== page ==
The movie is honest (or self-protective) enough to acknowledge the schizophrenic nature of its hero crusaders, which only adds to the oddness of the enterprise. The protagonist, Bailian (Orlando Bloom), is a blacksmith, the bastard son of good-guy crusader Godfrey (Liam Neeson). He doesn’t intend to follow his dad back to the Holy Land, but after skewering and then incinerating a priest who taunts him on the subject of his dead wife (long story), he realizes that spiritual purity lies in Jerusalem. Especially attractive is his father’s lack of dogma. Look not to texts, Bailian learns, but to the heart and the mind. Act with rightness. Protect the people.
When Godfrey leaves the arena, Bailian falls in with more like-minded liberal-humanists, among them Tiberias (Jeremy Irons) and Hospitaler (David Thewlis). Bloom is on the stolid side, but the creepiness of Thewlis and Irons (face it, they both look like very dirty boys) gives their gentle, temperate, holy characters a dash of dramatic complexity that isn’t in the script.
The leader of the Muslim armies, Saladin, is a temperate fellow himself, and is played by the film’s (and possibly filmdom’s?) most charismatic actor, Ghassan Massoud. I don’t know where this guy comes from, but he should at very least have his own sitcom. If left to Saladin and the leper king of Jerusalem (Edward Norton, whose face you don’t see), the crusades would have been a real Winnie the Pooh affair—or, at very least, free of the hacking, beheading, and disembowelment party it turned into.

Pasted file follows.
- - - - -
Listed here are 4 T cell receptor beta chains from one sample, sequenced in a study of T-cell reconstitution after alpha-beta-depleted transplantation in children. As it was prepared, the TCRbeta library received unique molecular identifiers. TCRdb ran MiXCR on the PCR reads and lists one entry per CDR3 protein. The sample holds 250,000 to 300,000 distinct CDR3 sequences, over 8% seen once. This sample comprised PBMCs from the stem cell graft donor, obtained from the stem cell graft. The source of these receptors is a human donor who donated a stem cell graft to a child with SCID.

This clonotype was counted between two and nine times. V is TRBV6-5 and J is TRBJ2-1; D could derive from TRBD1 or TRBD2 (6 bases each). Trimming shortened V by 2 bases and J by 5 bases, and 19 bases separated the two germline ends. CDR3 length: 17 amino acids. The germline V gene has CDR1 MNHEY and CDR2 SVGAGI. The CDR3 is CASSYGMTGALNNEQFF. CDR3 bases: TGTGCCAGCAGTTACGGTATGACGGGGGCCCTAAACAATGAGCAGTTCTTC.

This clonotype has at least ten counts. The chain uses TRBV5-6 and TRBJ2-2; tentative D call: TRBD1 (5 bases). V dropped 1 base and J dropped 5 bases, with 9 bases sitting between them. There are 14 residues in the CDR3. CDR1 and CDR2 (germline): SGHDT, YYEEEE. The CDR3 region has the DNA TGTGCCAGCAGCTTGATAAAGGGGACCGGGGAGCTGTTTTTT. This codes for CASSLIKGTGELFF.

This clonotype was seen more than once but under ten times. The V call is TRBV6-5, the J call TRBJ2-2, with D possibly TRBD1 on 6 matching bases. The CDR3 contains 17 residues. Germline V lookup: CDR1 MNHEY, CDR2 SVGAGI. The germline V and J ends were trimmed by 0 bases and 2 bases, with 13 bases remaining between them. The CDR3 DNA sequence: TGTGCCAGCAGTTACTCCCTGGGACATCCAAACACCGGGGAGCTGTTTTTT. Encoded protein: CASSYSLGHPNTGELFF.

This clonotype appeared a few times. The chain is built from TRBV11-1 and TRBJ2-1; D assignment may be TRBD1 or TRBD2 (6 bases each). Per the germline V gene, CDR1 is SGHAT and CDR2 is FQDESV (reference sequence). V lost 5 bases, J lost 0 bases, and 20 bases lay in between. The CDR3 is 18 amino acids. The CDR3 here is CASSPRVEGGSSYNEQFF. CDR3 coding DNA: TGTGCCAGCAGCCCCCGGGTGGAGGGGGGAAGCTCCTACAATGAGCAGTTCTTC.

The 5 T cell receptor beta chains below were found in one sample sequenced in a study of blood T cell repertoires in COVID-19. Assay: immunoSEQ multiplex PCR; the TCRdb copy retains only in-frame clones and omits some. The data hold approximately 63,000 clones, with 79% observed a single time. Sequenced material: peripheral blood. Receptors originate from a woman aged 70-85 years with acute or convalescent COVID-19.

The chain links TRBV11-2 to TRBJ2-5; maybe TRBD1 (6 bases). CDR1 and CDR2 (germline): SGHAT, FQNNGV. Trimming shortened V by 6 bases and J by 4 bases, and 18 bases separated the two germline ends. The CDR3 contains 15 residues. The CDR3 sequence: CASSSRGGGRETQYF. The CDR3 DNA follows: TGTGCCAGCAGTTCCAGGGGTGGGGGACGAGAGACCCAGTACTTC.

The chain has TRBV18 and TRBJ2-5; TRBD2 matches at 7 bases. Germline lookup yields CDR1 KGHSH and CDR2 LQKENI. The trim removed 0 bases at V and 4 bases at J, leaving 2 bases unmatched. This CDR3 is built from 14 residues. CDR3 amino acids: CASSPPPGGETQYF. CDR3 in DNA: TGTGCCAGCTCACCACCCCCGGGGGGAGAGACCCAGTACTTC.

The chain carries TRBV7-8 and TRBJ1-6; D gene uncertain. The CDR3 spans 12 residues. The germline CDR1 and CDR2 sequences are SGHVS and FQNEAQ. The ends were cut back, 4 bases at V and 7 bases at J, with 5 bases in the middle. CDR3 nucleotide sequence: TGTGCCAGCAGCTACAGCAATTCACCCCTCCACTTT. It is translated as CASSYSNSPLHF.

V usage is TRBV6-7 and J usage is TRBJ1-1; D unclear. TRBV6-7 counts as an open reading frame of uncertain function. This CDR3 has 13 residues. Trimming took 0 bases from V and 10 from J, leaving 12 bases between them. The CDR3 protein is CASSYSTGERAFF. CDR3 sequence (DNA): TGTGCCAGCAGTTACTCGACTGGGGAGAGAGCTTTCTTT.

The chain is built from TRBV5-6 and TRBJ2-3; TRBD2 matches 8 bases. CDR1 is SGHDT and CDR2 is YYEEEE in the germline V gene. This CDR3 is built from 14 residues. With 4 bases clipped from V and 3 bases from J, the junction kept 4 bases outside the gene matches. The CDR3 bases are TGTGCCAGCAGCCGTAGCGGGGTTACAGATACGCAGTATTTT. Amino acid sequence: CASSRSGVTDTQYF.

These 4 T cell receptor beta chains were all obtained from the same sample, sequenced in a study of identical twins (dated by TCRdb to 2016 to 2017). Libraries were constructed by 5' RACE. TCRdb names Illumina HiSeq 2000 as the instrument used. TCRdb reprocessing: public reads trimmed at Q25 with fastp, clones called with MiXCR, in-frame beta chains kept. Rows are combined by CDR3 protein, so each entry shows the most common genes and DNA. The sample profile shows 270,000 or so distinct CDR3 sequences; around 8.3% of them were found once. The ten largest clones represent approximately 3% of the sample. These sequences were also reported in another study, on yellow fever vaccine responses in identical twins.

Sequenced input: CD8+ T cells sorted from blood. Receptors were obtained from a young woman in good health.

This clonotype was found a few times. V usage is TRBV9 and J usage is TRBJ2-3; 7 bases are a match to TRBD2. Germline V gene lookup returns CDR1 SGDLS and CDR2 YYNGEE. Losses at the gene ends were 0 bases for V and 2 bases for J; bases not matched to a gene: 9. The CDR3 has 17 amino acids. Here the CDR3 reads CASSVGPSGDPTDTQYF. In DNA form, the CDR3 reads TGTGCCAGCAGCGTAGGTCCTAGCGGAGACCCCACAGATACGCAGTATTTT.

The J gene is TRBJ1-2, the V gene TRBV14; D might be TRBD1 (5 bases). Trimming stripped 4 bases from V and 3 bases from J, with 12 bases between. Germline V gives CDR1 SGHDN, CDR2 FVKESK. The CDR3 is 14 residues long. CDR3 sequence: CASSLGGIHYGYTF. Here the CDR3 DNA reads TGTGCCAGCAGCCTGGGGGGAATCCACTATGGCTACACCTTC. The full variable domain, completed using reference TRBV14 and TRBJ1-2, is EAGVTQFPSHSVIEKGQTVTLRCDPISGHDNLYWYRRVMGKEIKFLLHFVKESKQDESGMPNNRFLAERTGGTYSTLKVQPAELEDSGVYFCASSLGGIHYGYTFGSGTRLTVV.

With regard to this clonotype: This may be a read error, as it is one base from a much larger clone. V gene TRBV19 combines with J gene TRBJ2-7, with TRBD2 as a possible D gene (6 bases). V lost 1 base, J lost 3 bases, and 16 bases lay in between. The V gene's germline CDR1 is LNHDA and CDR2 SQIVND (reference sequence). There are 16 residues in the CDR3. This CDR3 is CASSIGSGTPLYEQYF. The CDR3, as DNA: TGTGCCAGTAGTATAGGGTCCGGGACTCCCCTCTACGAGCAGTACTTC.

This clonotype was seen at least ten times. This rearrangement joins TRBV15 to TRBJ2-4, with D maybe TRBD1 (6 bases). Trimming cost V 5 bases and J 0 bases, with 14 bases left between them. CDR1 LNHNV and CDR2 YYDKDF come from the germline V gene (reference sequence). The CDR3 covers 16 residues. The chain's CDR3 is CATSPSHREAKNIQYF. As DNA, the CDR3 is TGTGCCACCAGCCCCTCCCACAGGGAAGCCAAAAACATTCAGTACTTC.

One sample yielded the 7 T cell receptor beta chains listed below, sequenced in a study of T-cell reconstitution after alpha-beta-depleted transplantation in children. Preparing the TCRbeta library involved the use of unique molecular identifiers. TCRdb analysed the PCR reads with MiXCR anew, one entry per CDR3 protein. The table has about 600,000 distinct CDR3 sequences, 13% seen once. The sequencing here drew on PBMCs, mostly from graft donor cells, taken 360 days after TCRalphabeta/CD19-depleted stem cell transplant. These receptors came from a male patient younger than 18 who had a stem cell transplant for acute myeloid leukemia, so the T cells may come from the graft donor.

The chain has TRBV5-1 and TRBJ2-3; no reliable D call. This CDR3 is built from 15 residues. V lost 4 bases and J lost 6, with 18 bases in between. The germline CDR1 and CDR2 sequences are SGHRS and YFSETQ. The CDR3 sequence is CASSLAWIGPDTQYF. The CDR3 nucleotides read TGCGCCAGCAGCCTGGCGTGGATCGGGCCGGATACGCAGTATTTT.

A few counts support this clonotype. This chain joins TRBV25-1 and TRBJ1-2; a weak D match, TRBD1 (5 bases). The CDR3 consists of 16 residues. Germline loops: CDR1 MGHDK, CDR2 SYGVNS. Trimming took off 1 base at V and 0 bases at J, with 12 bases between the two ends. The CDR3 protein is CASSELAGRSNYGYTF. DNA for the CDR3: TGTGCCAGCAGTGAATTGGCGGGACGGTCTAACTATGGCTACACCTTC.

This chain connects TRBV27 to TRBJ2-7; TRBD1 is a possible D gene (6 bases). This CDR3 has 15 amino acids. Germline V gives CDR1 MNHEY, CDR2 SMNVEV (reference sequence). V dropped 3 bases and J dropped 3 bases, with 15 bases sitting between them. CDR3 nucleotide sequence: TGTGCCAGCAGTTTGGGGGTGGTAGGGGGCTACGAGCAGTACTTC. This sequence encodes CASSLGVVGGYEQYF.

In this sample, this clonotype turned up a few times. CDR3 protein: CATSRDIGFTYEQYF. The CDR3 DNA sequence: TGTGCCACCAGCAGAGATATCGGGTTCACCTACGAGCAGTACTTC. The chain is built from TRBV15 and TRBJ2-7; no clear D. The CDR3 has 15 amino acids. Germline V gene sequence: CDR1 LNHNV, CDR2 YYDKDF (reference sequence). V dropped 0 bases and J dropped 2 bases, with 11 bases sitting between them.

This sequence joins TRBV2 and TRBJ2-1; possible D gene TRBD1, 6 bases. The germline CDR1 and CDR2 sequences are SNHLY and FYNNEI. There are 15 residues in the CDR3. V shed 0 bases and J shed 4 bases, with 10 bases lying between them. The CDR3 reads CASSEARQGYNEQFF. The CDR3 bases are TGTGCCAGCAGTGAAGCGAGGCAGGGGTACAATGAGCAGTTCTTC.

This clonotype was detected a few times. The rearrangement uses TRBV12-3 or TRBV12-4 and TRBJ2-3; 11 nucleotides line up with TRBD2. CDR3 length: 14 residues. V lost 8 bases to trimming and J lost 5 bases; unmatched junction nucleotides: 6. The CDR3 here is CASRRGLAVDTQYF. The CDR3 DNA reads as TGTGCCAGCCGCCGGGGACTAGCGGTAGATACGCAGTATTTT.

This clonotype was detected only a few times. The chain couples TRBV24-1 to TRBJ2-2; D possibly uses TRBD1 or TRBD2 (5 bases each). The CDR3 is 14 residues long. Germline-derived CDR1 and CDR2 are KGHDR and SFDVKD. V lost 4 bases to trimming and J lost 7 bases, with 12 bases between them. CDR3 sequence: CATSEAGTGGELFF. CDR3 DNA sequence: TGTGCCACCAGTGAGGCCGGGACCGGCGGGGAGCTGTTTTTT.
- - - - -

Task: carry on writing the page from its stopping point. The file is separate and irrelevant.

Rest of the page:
’Twas not to be. The villains—played by Martin Csokas and Brendan Gleeson—are slobbering sadists with French names who say things like, “To kill an infidel is not murder. It is the path to heaven.” They wipe out infidels in order to initiate a Holy War with the more even-tempered Muslims, which gives Ridley Scott a chance to do his computerized extras thing. Scott’s Gladiator had, like, one guy, multiplied by a hundred thousand.
I’d have a lot more respect for Scott if he were actually the virtuoso he pretends to be. Gladiator had lousy, disjunctive action, and Kingdom of Heaven is even more maladroit. Scott uses a strange, accelerated (rotoscoped?) look for his battle scenes, which he mixes with tacky slow motion—for those moments when the audience really needs to know what’s going on. Without the splatter—or, more precisely, the jets of bejeweled blood—the battles would be totally incoherent. Where Scott excels is in single, hot-dog shots, and he has two long-lens desert dillies here: a sunlit cross around which a vast Christian army materializes, and its moonlit Muslim equivalent. Out of such compositions are reputations made.